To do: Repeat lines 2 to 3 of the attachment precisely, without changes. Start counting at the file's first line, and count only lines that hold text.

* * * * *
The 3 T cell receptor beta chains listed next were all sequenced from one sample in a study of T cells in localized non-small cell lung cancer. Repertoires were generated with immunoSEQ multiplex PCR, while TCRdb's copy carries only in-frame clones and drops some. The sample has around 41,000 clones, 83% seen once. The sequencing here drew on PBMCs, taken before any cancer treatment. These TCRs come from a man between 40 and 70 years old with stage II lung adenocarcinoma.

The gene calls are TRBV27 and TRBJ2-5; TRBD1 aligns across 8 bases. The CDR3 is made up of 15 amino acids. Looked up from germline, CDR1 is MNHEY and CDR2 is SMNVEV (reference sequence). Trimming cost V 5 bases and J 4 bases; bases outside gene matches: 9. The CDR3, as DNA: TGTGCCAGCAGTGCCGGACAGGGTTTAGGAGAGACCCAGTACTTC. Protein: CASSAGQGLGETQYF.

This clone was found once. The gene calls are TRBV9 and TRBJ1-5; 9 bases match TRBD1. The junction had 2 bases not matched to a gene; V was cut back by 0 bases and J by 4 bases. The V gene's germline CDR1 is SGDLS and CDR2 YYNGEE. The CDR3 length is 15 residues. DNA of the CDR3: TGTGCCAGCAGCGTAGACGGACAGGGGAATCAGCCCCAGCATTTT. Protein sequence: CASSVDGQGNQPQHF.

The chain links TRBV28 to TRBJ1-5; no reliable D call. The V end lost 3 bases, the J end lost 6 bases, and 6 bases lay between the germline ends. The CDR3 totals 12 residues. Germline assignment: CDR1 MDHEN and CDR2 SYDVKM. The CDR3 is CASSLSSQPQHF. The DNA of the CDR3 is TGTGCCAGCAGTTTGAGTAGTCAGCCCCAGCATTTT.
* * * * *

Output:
The gene calls are TRBV27 and TRBJ2-5; TRBD1 aligns across 8 bases. The CDR3 is made up of 15 amino acids. Looked up from germline, CDR1 is MNHEY and CDR2 is SMNVEV (reference sequence). Trimming cost V 5 bases and J 4 bases; bases outside gene matches: 9. The CDR3, as DNA: TGTGCCAGCAGTGCCGGACAGGGTTTAGGAGAGACCCAGTACTTC. Protein: CASSAGQGLGETQYF.

This clone was found once. The gene calls are TRBV9 and TRBJ1-5; 9 bases match TRBD1. The junction had 2 bases not matched to a gene; V was cut back by 0 bases and J by 4 bases. The V gene's germline CDR1 is SGDLS and CDR2 YYNGEE. The CDR3 length is 15 residues. DNA of the CDR3: TGTGCCAGCAGCGTAGACGGACAGGGGAATCAGCCCCAGCATTTT. Protein sequence: CASSVDGQGNQPQHF.